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Part 5. Human Rights and Reproductive Wrongs


Note: The following is excerpted
from Steven Mosher’s book,
Population
Control—Real Costs, Illusory Benefits
.

When the government sterilization team
arrived in their little town of La Legua, Peru, Celia Durand and her
husband, Jaime, looked at each other and shook their heads. Although
Celia had considered a tubal ligation in the past, she had begun to
hear rumors of women damaged or even killed during the national tubal
ligation campaign. She had decided that she didn’t want to be
sterilized that way. Maybe sometime later I will do it, she
told Jaime, maybe in a hospital. Certainly not in the little
medical post down one of La Legua’s bare earth streets, with
its windows opened wide to the dust, insects, and the smells from the
pigs and other animals rooting and defecating in the nearby streets
and yards. Certainly not in the middle of a Festivale de
Ligaduras de Trompas
[Tubal Ligation Festival], as the banner
hastily hung in front of the clinic declared, with the doctors in a
hurry to cut, snip, and sew their way through a long line of
patients.1

But then the campaign began in earnest.
Ministry of Health “health promoters” descended upon her
neighborhood, going door to door, house to house, pressing Celia and
her neighbors to accept sterilization. Interviewed later, Jaime
recalled the singular nature of their advocacy. It was sterilization
or nothing. No other contraceptive method was offered. The
promoturas, as they are called in Spanish, sought to allay
Celia’s fears about having the procedure done during the
campaign. “Do it now,” they told her. “You may
have to pay [to have it done] later.” Ligation is “easy,”
“safe,” and “simple,” they repeatedly
reassured her. Nothing was said about possible side effects or
risks. “All they told her was how easy it was, nothing more,”
Jaime said later.

And the promoturas were
relentless. Again and again they came to the family’s home,
refusing to accept ”no” for an answer. Celia finally
gave in. She would come in the following afternoon, she agreed, to
have the procedure.

Her mother, Balasura, continued to
worry. The two even quarreled about it. “Don’t go,
daughter,” Balasura remembers saying. “There is always
time later.” But Celia wanted the daily visits to end and,
besides, the health promoters had convinced her that the procedure
was safe and simple.

“Don’t worry, mama, I will
be back in a couple of hours,” she said as she left for the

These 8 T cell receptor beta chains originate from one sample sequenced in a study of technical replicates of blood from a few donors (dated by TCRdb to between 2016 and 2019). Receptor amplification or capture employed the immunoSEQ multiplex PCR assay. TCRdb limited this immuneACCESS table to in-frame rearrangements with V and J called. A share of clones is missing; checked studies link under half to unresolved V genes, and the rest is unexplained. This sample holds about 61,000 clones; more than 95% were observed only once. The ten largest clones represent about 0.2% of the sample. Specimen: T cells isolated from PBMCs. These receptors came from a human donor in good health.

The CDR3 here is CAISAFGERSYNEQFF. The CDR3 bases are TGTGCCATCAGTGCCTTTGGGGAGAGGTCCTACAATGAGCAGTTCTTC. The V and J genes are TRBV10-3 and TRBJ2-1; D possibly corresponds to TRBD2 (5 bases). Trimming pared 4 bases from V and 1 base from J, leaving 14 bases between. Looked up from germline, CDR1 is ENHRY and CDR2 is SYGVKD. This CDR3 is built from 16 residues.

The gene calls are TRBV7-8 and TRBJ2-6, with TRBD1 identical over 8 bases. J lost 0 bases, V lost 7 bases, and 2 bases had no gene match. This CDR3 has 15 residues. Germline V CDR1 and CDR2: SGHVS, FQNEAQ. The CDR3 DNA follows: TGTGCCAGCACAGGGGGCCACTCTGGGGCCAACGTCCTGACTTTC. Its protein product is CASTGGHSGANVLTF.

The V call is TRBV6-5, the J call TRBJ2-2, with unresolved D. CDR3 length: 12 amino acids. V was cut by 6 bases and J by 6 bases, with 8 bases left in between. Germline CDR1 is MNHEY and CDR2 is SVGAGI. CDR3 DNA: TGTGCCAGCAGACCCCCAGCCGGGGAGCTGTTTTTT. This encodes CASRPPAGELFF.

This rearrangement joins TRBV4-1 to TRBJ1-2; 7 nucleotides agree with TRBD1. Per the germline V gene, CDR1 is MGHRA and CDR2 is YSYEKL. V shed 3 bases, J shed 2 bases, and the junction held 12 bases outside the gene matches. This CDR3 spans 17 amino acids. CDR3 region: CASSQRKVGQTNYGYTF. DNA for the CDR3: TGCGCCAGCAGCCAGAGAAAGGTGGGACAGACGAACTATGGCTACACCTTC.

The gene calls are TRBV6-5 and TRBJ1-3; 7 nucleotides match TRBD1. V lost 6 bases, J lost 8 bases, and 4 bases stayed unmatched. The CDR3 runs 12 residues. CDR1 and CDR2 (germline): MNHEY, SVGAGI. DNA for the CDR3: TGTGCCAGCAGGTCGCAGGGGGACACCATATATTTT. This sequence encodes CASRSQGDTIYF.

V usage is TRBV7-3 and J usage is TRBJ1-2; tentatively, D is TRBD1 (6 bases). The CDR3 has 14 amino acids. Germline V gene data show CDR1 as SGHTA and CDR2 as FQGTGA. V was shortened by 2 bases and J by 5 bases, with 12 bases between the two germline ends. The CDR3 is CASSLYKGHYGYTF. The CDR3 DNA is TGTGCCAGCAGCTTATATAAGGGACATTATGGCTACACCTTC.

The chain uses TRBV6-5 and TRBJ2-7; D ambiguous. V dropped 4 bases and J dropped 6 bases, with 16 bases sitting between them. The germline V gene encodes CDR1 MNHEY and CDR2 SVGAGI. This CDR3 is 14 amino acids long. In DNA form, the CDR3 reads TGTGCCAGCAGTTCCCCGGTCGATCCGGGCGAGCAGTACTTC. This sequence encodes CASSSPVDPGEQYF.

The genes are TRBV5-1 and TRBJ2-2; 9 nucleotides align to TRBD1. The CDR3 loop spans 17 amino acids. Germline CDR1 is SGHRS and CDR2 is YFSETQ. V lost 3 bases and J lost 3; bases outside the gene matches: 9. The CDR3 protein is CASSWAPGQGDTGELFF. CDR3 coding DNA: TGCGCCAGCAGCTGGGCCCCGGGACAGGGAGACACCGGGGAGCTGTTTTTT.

post. That was the last time that her mother saw her alive.

Sometime during the procedure at the
medical post, the surgeon caused enough damage to Celia that she
slipped into a coma. Medical staff put off frantic visits from
Celia’s brother-in-law, mother and husband. Then, as her
condition worsened, they finally transferred her from the post to a
larger clinic in the nearby city of Piura. It did no good. Celia
Durand died without ever regaining consciousness. The date was July
3, 1997.


The sterilization campaign had begun
the year before. President Alberto Fujimori, elected to a second
term in mid-1995, had wasted no time in legalizing sterilization as a
method of birth control. He ordered the country’s Ministry of
Health, headed by Dr. Eduardo Yong Motta, to focus its efforts on
family planning, specifically, on tubal ligations. To train Peruvian
doctors and officials in how to structure and run a sterilization
campaign, Dr. Motta brought in Chinese, Indian and Colombian doctors
who had carried out such campaigns in their own countries.2
To monitor the success of the campaign, Fujimori himself set
national targets for the numbers of sterilizations to be
performed—100,000 in 1997 alone—and demanded weekly progress
reports.

Mobile sterilization teams, a fixture
of such campaigns, were soon being assembled in the capital city of
Lima. These teams of doctors and nurses, who often had no prior
training in obstetrics or gynecology, were hurriedly taught how to do
tubal ligations, and then sent to the countryside to conduct a series
of one- or two-week “ligation festivals.” Prior to a
team’s arrival in an area local Ministry of Health employees
would hang banners announcing the forthcoming “Ligation
Festival,” and fan out across the countryside to captar
[ “bring in” or “capture” in English] women
for tubal ligations. The effort was focused on the poorer provinces,
home to a high percentage of Peruvians of Indian descent.

The teams themselves operated under
very tight time constraints. Organizers sought to get as many women
as possible under the knife in as short a time as possible. Celia
Durand’s family discovered after her death that she had been
the last of the 15 patients scheduled for that afternoon.3
And as soon as the last surgery was finished, the team moved out,
heading for the next “Ligation Festival,” providing no
follow-up care.

How were tens of